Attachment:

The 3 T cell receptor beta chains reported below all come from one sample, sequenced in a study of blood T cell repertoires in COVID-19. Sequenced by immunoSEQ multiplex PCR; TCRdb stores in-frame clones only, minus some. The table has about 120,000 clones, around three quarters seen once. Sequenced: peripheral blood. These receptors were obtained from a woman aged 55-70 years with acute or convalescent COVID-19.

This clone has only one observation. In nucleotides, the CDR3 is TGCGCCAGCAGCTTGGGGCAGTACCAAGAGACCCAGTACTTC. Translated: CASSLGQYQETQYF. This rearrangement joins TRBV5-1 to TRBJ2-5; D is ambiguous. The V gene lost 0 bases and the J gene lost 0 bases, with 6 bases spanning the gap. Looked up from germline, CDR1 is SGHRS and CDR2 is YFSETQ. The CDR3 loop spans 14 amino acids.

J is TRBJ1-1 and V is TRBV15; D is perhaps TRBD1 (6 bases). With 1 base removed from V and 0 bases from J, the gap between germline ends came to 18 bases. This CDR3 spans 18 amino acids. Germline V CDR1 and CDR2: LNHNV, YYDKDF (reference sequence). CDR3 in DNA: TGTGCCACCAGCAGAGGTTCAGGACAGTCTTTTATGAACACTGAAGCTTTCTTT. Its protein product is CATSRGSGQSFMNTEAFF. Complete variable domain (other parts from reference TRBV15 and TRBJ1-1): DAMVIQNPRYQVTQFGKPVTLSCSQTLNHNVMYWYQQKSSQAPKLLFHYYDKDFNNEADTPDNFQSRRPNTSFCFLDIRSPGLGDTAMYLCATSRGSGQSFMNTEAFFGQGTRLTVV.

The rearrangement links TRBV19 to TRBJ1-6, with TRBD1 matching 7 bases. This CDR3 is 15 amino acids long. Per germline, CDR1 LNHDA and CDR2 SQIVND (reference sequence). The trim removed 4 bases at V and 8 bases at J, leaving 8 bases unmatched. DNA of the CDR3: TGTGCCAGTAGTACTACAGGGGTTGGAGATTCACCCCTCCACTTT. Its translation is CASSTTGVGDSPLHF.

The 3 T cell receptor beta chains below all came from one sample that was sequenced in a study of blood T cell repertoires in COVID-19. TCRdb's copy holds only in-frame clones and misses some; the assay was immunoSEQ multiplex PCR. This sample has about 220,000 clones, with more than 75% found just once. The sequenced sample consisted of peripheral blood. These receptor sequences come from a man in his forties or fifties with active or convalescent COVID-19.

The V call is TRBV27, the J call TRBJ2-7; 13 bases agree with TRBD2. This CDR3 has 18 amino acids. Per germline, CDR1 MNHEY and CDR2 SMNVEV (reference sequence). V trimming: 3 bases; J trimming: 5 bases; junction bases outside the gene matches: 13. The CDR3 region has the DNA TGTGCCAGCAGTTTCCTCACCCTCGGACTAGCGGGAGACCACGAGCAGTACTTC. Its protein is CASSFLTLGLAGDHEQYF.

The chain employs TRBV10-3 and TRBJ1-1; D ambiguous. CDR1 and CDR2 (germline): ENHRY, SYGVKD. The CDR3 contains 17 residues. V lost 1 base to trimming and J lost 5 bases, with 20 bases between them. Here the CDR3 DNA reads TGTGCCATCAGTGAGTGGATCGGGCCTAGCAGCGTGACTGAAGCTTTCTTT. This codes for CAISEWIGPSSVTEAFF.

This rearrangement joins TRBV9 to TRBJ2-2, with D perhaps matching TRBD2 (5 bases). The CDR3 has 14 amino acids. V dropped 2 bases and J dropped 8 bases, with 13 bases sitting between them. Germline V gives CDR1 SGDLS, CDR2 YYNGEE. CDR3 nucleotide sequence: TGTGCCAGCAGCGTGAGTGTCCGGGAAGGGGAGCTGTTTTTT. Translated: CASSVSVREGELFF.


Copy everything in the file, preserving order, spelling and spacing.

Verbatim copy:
The 3 T cell receptor beta chains reported below all come from one sample, sequenced in a study of blood T cell repertoires in COVID-19. Sequenced by immunoSEQ multiplex PCR; TCRdb stores in-frame clones only, minus some. The table has about 120,000 clones, around three quarters seen once. Sequenced: peripheral blood. These receptors were obtained from a woman aged 55-70 years with acute or convalescent COVID-19.

This clone has only one observation. In nucleotides, the CDR3 is TGCGCCAGCAGCTTGGGGCAGTACCAAGAGACCCAGTACTTC. Translated: CASSLGQYQETQYF. This rearrangement joins TRBV5-1 to TRBJ2-5; D is ambiguous. The V gene lost 0 bases and the J gene lost 0 bases, with 6 bases spanning the gap. Looked up from germline, CDR1 is SGHRS and CDR2 is YFSETQ. The CDR3 loop spans 14 amino acids.

J is TRBJ1-1 and V is TRBV15; D is perhaps TRBD1 (6 bases). With 1 base removed from V and 0 bases from J, the gap between germline ends came to 18 bases. This CDR3 spans 18 amino acids. Germline V CDR1 and CDR2: LNHNV, YYDKDF (reference sequence). CDR3 in DNA: TGTGCCACCAGCAGAGGTTCAGGACAGTCTTTTATGAACACTGAAGCTTTCTTT. Its protein product is CATSRGSGQSFMNTEAFF. Complete variable domain (other parts from reference TRBV15 and TRBJ1-1): DAMVIQNPRYQVTQFGKPVTLSCSQTLNHNVMYWYQQKSSQAPKLLFHYYDKDFNNEADTPDNFQSRRPNTSFCFLDIRSPGLGDTAMYLCATSRGSGQSFMNTEAFFGQGTRLTVV.

The rearrangement links TRBV19 to TRBJ1-6, with TRBD1 matching 7 bases. This CDR3 is 15 amino acids long. Per germline, CDR1 LNHDA and CDR2 SQIVND (reference sequence). The trim removed 4 bases at V and 8 bases at J, leaving 8 bases unmatched. DNA of the CDR3: TGTGCCAGTAGTACTACAGGGGTTGGAGATTCACCCCTCCACTTT. Its translation is CASSTTGVGDSPLHF.

The 3 T cell receptor beta chains below all came from one sample that was sequenced in a study of blood T cell repertoires in COVID-19. TCRdb's copy holds only in-frame clones and misses some; the assay was immunoSEQ multiplex PCR. This sample has about 220,000 clones, with more than 75% found just once. The sequenced sample consisted of peripheral blood. These receptor sequences come from a man in his forties or fifties with active or convalescent COVID-19.

The V call is TRBV27, the J call TRBJ2-7; 13 bases agree with TRBD2. This CDR3 has 18 amino acids. Per germline, CDR1 MNHEY and CDR2 SMNVEV (reference sequence). V trimming: 3 bases; J trimming: 5 bases; junction bases outside the gene matches: 13. The CDR3 region has the DNA TGTGCCAGCAGTTTCCTCACCCTCGGACTAGCGGGAGACCACGAGCAGTACTTC. Its protein is CASSFLTLGLAGDHEQYF.

The chain employs TRBV10-3 and TRBJ1-1; D ambiguous. CDR1 and CDR2 (germline): ENHRY, SYGVKD. The CDR3 contains 17 residues. V lost 1 base to trimming and J lost 5 bases, with 20 bases between them. Here the CDR3 DNA reads TGTGCCATCAGTGAGTGGATCGGGCCTAGCAGCGTGACTGAAGCTTTCTTT. This codes for CAISEWIGPSSVTEAFF.

This rearrangement joins TRBV9 to TRBJ2-2, with D perhaps matching TRBD2 (5 bases). The CDR3 has 14 amino acids. V dropped 2 bases and J dropped 8 bases, with 13 bases sitting between them. Germline V gives CDR1 SGDLS, CDR2 YYNGEE. CDR3 nucleotide sequence: TGTGCCAGCAGCGTGAGTGTCCGGGAAGGGGAGCTGTTTTTT. Translated: CASSVSVREGELFF.